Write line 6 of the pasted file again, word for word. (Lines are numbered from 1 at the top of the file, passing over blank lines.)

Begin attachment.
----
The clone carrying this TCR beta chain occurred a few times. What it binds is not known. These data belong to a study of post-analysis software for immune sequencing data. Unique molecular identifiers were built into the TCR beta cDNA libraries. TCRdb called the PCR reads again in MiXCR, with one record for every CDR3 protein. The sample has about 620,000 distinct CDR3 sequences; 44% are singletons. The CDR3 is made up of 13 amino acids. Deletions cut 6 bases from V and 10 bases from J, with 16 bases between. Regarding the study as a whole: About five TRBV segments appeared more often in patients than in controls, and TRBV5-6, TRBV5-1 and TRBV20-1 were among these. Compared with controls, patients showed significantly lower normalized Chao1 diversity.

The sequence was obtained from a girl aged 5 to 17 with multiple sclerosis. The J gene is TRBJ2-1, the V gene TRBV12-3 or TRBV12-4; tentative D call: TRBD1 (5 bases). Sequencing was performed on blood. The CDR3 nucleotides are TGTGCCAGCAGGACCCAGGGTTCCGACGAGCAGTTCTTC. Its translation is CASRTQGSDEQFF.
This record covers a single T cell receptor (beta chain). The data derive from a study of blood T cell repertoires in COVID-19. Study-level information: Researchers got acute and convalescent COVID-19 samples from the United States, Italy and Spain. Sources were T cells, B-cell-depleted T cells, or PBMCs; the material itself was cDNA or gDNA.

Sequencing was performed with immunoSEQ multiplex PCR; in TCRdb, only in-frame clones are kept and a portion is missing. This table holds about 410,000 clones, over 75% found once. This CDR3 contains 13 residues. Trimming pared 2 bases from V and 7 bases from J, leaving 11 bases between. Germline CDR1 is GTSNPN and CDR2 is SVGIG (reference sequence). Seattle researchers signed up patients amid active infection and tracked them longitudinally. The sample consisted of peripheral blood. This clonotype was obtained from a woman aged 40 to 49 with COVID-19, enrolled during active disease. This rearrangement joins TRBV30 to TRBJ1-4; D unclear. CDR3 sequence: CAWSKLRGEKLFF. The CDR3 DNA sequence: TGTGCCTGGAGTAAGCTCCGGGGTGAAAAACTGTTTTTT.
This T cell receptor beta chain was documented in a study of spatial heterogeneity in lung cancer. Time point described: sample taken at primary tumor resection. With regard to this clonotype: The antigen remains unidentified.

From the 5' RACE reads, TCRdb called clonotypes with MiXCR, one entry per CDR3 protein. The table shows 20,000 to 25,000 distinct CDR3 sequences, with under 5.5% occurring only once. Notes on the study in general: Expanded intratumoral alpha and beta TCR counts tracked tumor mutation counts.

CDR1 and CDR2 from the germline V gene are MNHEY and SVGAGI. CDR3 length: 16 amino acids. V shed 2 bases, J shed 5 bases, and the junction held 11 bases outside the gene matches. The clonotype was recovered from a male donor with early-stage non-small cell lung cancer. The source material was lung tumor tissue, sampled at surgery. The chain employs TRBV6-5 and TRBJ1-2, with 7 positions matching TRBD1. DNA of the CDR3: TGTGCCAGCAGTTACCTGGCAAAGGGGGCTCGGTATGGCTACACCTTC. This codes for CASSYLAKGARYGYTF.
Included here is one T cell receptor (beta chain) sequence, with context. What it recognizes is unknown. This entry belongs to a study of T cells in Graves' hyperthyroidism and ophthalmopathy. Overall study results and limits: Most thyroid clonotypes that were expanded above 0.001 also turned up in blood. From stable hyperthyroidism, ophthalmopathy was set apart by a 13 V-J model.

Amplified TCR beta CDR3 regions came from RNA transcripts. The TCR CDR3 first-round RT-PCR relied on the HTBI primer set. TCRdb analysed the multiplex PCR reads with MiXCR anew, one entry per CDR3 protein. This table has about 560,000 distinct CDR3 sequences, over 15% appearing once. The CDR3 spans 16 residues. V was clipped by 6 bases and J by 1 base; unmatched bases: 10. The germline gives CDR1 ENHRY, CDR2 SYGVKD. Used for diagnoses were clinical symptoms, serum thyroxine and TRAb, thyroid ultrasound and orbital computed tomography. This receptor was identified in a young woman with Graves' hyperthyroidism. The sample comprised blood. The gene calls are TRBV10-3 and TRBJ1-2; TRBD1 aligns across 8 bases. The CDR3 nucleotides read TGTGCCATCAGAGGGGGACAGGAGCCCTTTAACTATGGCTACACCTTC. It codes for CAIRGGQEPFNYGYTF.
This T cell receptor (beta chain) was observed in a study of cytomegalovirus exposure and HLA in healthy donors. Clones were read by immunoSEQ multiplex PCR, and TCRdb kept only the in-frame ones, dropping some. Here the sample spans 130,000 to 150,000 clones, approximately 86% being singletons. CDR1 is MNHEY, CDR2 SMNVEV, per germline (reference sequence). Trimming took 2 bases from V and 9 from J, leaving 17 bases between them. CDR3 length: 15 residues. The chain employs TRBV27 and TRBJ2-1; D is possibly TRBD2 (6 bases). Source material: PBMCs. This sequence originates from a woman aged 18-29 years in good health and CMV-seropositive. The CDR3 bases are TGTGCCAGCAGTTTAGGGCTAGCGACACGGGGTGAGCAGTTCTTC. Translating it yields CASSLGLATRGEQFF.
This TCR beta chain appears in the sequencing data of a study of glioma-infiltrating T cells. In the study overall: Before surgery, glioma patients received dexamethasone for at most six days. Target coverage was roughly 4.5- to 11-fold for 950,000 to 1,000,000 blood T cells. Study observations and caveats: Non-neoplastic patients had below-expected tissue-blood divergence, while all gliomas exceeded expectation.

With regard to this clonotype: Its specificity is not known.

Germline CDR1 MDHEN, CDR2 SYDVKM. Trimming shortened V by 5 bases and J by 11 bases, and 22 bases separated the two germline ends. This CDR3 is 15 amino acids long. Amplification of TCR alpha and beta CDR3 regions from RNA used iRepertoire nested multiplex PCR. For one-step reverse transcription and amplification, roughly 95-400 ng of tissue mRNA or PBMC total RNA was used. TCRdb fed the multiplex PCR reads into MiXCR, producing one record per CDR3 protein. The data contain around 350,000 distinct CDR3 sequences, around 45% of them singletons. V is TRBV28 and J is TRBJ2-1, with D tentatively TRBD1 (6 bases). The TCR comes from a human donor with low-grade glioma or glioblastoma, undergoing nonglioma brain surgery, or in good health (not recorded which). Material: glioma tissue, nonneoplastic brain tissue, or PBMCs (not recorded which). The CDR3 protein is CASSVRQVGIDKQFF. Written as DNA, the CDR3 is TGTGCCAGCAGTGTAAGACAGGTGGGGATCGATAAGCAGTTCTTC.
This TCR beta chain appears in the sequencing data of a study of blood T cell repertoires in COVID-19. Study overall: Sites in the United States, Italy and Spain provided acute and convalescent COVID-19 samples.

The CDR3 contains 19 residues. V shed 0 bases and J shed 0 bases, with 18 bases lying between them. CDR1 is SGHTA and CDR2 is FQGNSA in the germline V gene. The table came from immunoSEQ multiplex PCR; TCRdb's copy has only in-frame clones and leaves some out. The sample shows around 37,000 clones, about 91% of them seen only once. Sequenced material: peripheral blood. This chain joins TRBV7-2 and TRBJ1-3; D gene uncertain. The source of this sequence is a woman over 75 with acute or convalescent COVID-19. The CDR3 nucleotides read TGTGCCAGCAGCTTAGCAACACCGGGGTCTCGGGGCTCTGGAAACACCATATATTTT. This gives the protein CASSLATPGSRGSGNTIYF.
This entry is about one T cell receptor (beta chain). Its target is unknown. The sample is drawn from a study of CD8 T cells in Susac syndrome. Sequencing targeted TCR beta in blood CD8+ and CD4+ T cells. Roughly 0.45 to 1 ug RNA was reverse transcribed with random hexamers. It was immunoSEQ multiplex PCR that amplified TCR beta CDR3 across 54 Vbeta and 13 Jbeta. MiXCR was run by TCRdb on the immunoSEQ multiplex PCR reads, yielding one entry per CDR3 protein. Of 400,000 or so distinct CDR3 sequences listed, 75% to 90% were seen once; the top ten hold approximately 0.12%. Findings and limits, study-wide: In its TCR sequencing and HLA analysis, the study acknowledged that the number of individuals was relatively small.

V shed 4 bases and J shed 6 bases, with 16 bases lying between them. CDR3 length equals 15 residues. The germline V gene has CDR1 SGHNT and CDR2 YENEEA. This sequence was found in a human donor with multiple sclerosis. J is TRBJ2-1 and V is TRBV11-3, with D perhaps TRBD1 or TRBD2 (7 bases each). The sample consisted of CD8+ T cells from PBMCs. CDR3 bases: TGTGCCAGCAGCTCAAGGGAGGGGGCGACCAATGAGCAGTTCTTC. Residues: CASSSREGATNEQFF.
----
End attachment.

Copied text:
From the 5' RACE reads, TCRdb called clonotypes with MiXCR, one entry per CDR3 protein. The table shows 20,000 to 25,000 distinct CDR3 sequences, with under 5.5% occurring only once. Notes on the study in general: Expanded intratumoral alpha and beta TCR counts tracked tumor mutation counts.